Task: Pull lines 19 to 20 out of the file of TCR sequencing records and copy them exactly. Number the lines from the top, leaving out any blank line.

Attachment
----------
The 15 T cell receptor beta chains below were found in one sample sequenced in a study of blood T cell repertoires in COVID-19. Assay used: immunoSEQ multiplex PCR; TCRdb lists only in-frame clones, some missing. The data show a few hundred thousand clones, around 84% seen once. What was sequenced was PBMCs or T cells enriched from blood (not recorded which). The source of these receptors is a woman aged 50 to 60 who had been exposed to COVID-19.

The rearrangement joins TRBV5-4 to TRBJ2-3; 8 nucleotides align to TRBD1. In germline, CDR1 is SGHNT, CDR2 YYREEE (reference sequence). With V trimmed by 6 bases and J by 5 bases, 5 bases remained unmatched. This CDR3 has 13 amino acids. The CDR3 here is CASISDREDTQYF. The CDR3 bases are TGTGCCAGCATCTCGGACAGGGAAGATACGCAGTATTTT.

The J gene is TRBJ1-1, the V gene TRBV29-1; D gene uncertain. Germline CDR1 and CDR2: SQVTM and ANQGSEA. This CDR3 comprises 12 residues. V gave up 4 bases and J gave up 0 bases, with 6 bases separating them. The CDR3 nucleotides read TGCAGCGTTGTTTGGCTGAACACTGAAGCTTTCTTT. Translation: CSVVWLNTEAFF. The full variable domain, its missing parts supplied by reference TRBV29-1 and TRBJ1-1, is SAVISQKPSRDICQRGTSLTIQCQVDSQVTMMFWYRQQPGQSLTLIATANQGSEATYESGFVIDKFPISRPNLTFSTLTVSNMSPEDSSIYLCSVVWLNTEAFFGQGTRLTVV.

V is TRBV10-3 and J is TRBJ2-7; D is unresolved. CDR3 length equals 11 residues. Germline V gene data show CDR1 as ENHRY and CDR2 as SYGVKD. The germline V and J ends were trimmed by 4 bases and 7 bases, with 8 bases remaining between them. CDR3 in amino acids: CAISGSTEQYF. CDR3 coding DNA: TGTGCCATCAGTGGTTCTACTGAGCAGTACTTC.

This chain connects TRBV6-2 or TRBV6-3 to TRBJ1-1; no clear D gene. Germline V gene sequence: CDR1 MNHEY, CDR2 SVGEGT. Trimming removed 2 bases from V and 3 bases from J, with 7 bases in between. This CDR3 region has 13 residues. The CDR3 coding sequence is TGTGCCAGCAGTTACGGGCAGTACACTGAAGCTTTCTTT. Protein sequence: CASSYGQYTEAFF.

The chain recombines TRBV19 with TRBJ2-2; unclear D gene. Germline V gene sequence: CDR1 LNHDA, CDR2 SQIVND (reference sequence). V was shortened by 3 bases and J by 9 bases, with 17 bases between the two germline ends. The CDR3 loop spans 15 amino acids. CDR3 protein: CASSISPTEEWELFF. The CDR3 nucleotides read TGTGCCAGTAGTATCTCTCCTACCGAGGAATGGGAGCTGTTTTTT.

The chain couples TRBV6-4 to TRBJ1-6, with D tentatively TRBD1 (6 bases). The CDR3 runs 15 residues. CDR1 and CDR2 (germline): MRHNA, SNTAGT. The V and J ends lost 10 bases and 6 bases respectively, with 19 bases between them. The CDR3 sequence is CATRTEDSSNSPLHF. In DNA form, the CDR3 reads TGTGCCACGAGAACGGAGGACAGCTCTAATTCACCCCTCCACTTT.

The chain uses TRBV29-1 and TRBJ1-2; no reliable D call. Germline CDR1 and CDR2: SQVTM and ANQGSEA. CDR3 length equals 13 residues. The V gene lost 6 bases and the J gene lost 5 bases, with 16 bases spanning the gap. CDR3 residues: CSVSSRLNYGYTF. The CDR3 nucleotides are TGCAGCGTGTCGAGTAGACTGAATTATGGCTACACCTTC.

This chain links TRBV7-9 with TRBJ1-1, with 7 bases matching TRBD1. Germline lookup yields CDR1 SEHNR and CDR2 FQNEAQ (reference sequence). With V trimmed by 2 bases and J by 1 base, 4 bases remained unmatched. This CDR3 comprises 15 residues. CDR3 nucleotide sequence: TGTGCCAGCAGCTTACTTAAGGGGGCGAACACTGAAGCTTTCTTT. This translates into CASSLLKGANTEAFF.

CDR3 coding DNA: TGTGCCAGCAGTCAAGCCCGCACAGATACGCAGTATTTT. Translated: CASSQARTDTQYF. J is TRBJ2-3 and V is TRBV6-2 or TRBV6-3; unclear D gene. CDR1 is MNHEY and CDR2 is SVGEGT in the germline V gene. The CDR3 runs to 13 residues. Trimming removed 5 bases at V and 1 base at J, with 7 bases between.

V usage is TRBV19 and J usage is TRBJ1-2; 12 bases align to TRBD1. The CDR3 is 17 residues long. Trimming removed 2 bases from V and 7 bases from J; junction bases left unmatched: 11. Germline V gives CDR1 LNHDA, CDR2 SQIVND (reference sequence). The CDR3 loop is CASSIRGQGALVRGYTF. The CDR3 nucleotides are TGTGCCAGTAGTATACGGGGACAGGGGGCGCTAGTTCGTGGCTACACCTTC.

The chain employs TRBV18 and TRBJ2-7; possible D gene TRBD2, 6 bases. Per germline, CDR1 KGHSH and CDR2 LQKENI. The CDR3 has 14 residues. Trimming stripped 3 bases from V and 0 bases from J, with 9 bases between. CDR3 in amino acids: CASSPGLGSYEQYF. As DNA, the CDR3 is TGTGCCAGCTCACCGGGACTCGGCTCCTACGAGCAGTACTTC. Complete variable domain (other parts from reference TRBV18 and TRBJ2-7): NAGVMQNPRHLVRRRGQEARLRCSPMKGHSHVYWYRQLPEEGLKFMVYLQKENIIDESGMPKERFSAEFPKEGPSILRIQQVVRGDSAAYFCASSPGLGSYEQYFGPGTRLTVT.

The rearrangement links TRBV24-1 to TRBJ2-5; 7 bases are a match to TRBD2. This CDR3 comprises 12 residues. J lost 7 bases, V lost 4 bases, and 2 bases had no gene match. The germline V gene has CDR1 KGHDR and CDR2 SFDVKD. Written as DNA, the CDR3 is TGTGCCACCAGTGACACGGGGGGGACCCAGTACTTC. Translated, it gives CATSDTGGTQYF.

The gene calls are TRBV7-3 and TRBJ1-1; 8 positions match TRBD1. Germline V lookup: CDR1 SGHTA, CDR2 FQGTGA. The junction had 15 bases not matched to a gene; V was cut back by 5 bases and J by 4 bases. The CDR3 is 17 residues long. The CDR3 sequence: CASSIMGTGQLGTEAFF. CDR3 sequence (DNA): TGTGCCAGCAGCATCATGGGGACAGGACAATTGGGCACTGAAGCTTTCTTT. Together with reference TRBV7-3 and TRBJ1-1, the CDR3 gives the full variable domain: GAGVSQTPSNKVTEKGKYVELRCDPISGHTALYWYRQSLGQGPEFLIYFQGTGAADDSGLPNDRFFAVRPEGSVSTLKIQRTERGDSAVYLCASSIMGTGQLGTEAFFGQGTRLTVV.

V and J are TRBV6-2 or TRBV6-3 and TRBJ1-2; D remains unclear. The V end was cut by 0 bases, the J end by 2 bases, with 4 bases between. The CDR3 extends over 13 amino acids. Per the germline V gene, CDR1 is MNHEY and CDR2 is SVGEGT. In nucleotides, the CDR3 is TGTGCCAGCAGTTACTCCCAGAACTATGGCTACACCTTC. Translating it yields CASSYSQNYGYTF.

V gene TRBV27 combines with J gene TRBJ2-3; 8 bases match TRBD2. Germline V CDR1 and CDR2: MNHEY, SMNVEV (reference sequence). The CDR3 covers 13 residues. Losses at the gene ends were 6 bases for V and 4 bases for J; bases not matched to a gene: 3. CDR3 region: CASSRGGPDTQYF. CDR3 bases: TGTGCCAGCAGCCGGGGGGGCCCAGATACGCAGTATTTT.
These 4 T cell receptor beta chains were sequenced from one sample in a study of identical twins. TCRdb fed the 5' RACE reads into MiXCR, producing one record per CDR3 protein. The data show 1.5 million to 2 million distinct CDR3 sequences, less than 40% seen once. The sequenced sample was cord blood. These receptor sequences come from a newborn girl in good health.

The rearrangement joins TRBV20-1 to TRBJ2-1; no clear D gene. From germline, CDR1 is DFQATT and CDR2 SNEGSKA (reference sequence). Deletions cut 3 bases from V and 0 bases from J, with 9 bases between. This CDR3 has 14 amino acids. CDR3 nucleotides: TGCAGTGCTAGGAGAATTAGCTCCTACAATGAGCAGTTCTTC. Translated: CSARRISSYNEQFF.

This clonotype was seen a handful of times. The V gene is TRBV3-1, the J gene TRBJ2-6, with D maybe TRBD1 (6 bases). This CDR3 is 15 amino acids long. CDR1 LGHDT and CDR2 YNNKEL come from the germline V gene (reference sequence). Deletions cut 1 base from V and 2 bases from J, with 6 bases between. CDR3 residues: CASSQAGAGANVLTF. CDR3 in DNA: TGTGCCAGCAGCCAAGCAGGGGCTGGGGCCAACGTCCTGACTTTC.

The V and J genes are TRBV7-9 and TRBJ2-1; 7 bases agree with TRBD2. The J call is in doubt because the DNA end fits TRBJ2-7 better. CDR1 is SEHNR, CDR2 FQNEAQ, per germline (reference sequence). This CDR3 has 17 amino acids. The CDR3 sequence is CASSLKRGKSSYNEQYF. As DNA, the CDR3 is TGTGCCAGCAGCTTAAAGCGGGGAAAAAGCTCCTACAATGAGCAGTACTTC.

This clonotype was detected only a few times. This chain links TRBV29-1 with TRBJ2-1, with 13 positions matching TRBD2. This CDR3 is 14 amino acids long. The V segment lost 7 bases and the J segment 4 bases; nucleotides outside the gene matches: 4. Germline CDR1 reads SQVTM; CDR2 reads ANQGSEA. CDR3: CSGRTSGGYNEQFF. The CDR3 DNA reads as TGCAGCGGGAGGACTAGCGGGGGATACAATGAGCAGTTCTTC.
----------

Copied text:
This clonotype was seen a handful of times. The V gene is TRBV3-1, the J gene TRBJ2-6, with D maybe TRBD1 (6 bases). This CDR3 is 15 amino acids long. CDR1 LGHDT and CDR2 YNNKEL come from the germline V gene (reference sequence). Deletions cut 1 base from V and 2 bases from J, with 6 bases between. CDR3 residues: CASSQAGAGANVLTF. CDR3 in DNA: TGTGCCAGCAGCCAAGCAGGGGCTGGGGCCAACGTCCTGACTTTC.

The V and J genes are TRBV7-9 and TRBJ2-1; 7 bases agree with TRBD2. The J call is in doubt because the DNA end fits TRBJ2-7 better. CDR1 is SEHNR, CDR2 FQNEAQ, per germline (reference sequence). This CDR3 has 17 amino acids. The CDR3 sequence is CASSLKRGKSSYNEQYF. As DNA, the CDR3 is TGTGCCAGCAGCTTAAAGCGGGGAAAAAGCTCCTACAATGAGCAGTACTTC.